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A taste of Greece and Rome at the University of Akron
Scholars at the University of Akron offer a banquet from the Hellenistic and Roman eras
by WKSU's VIVIAN GOODMAN
This story is part of a special series.


Reporter
Vivian Goodman
 
After the fish is sauteed the nut sauce is added before the dish is finished in the oven.
Courtesy of Tim Matney
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Next week at the University of Akron they’ll be partying like it’s 400 BC. 

Scholars of anthropology and classical studies are sponsoring the kind of dinner Plato might have reclined on a satin-pillowed couch to enjoy. 

In today’s Quick Bite, WKSU’s Vivian Goodman goes gastronomically back in time for “A Taste of Greece and Rome.”

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It’s a fundraising dinner for the Akron/Kent chapter of the Archaeological Institute of America led by Professor Tim Matney.

 He says household archaeology, including digging in to what the Greeks and Romans ate, is important.

 “But it’s understudied compared to the larger scale economic movements of foodstuffs and water.”

Matney’s colleague, Professor Evi Gorogianni, says most Greeks in the classical era didn’t give a fig about food, so party planners will replicate a meal from the Hellenistic era, spanning from the death of Alexander to the rise of the Roman Empire. 

 “They were interested in culinary luxury more than their predecessors.” 

Students will do the cooking
And it’s a luxurious feast that awaits.

Mark Kent teaches hospitality management and culinary arts at the University of Akron.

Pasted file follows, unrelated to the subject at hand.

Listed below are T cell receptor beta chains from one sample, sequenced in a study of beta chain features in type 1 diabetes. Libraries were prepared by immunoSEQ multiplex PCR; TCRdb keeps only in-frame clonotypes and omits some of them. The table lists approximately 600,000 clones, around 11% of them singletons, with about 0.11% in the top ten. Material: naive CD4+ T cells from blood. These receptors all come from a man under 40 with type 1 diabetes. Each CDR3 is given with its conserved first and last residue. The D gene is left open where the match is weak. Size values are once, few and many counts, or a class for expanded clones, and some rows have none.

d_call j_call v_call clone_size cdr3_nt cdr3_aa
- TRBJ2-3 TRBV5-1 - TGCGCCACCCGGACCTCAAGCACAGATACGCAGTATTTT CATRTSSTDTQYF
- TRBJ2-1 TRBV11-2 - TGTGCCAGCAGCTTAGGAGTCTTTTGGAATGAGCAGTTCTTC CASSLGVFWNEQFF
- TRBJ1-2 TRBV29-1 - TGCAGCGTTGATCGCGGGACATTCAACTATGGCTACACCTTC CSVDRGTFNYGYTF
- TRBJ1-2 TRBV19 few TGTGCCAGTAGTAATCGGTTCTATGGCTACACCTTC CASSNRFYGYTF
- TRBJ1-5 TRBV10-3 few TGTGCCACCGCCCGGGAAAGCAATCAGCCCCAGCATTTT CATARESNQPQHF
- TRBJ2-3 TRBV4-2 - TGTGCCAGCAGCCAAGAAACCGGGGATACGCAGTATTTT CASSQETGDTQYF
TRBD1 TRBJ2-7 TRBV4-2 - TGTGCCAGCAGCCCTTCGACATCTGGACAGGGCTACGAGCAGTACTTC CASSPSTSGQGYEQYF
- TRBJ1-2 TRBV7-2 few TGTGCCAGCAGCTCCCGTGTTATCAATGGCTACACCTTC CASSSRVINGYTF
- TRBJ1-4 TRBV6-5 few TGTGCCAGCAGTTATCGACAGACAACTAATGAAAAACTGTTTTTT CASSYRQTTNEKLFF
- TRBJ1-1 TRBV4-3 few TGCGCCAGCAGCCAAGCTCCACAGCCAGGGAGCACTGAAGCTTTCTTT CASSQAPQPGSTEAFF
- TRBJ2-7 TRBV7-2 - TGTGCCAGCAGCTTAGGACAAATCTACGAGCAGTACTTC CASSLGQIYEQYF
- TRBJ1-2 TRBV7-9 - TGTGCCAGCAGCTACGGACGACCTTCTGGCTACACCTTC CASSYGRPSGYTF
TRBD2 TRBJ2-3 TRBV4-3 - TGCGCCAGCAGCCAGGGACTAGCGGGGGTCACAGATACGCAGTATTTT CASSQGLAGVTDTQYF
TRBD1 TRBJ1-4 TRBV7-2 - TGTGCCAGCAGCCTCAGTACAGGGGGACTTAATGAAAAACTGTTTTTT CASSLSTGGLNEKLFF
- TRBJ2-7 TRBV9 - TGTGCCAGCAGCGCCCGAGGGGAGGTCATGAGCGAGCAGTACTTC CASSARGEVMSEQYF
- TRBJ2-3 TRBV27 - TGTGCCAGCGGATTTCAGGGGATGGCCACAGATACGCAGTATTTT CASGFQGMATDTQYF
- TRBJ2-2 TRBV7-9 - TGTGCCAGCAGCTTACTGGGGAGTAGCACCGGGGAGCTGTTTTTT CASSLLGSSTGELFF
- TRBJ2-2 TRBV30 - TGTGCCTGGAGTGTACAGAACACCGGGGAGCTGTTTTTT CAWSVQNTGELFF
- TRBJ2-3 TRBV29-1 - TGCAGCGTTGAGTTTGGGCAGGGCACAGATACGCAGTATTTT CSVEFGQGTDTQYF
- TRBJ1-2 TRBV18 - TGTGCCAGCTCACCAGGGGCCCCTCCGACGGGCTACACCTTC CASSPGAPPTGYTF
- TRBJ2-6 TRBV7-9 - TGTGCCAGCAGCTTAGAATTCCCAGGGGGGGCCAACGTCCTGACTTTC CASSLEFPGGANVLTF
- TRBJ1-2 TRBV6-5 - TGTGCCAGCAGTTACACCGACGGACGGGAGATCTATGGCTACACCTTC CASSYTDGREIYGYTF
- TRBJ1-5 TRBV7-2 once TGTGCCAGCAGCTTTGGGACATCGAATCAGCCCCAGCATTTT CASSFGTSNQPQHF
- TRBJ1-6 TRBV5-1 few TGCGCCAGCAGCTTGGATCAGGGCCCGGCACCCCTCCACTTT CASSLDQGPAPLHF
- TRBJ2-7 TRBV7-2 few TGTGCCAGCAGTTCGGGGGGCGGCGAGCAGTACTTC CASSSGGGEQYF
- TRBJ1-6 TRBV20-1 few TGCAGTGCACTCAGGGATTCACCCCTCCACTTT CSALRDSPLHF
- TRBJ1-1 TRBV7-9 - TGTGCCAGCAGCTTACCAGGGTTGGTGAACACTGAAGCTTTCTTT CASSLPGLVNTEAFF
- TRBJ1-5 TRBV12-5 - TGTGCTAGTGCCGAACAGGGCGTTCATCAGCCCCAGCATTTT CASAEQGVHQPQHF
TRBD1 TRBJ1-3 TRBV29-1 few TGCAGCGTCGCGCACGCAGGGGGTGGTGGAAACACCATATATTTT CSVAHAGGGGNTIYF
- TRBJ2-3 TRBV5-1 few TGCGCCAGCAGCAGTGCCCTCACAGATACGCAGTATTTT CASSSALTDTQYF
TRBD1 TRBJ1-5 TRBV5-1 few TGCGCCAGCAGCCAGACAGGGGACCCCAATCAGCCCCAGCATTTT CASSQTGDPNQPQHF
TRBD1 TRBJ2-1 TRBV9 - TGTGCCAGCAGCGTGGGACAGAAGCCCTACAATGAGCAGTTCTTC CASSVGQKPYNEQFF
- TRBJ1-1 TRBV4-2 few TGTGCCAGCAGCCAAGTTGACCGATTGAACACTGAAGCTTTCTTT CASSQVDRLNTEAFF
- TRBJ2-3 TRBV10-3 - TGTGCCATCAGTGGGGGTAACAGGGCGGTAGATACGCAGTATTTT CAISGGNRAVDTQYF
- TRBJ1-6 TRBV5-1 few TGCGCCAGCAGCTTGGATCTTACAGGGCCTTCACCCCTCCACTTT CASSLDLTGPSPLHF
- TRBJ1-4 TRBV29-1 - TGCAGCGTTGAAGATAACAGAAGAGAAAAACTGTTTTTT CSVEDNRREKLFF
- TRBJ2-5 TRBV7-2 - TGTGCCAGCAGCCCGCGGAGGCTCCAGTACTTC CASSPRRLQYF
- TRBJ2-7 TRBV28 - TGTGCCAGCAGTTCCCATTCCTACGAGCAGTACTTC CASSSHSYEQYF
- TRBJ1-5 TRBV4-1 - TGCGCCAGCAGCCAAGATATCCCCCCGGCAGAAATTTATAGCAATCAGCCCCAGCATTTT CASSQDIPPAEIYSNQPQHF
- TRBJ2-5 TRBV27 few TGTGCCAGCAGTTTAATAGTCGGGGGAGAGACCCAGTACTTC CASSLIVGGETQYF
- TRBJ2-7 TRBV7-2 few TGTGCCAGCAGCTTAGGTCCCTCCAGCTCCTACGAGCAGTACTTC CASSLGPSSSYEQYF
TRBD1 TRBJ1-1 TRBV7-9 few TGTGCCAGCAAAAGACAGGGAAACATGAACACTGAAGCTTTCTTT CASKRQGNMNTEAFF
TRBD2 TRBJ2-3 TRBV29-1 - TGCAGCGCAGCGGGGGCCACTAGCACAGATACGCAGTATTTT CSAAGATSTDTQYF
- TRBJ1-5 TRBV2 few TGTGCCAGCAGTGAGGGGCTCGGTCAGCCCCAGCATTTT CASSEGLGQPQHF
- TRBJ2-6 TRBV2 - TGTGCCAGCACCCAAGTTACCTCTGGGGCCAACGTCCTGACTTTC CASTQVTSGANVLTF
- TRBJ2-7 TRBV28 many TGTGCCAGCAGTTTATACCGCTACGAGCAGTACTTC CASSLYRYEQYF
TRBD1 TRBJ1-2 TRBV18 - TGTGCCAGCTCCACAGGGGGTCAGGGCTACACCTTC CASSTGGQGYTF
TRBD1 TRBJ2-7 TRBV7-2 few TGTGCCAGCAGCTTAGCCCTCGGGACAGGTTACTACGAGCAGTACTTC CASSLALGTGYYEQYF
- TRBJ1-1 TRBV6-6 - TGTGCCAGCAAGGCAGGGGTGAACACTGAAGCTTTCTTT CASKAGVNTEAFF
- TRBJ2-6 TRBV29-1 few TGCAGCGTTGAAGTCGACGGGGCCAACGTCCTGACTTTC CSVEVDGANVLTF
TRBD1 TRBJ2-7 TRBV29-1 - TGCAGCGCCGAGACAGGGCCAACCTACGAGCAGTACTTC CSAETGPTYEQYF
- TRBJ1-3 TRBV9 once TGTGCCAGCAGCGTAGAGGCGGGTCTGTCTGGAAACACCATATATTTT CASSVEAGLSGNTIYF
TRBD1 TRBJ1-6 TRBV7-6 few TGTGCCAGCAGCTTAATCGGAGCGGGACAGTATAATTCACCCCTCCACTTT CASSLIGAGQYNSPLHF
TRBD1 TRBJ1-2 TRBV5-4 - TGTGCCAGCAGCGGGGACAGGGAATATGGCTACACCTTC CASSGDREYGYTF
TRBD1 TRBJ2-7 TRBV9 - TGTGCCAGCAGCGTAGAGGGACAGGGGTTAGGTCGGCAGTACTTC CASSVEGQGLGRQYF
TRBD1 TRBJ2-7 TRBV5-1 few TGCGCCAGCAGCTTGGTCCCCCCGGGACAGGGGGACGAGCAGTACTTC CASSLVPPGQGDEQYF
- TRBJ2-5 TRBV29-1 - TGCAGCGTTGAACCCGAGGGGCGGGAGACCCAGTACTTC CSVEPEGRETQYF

For Wednesday night’s event, he issued a challenge to students in his advanced foods class.

 “They do international cuisine. So they did the research and they came up with the menu.”  

Young chefs learned what was typically served at a Symposion, a traditional Hellenic drinking party.

 “It would take hours and it would have two parts," says Professor Gorogianni. “First it was the eating. Once that was out of the way they would start the drinking.”    

A drinking party but that’s not all
There’d be music, dancing girls, poetry readings and oratory, too. Symposia are described in the ancient texts.

 “The most famous is Athenaeus, a lot of recipes and a lot of descriptions about what went on during these dinners.”   

Professor Matney says archaeological digs reveal even more.

 “You find the remains of some of the foodstuffs themselves. So burnt grains for example preserve quite nicely in the archaeological record. And you’ll also find a more primitive version of Mark’s kitchen here. Stone mortars and pestles are commonly found on archaeological sites. So a lot of evidence for the production and consumption of food even though the food itself is long gone.”  

Cod with seeds like those that fell from the pines of Rome
Chef Kent’s students chose a main course that might have been served to Symposiasts, especially those who lived by the sea: roasted cod with a pine nut sauce.   

“Actually pine seeds have been found in the archaeological excavations of Pompeii,” says Gorogianni. “And for the Greeks and the Romans it was a known aphrodisiac.”  

Symposia were not orgies, but if you were a woman at one of these drinking parties you were either a woman of ill repute or a slave.

Or the Hellenic version of a geisha.

 “Courtesans called hetaerae were supposedly very beautiful, very made up with cosmetics and beautiful garments,” says Gorogianni. “ But they were also great to converse with, very educated, very witty.”  

Women didn’t get to luxuriate
But the pillowed couches were not for them.

 “We have several references that women sat. Men reclined.” 

The nut sauce is made by grinding pine nuts with garlic, parsley, and another historic and key ingredient: tahini paste made from sesame seeds.

Gorogianni says stone tablets found in the ruins of Greek palaces show sesame’s been part of the Mediterranean diet since long before the Hellenistic era.

 “The Linear B tablets dating to 1200 BC mention sesame, so it was an ingredient that was very common.”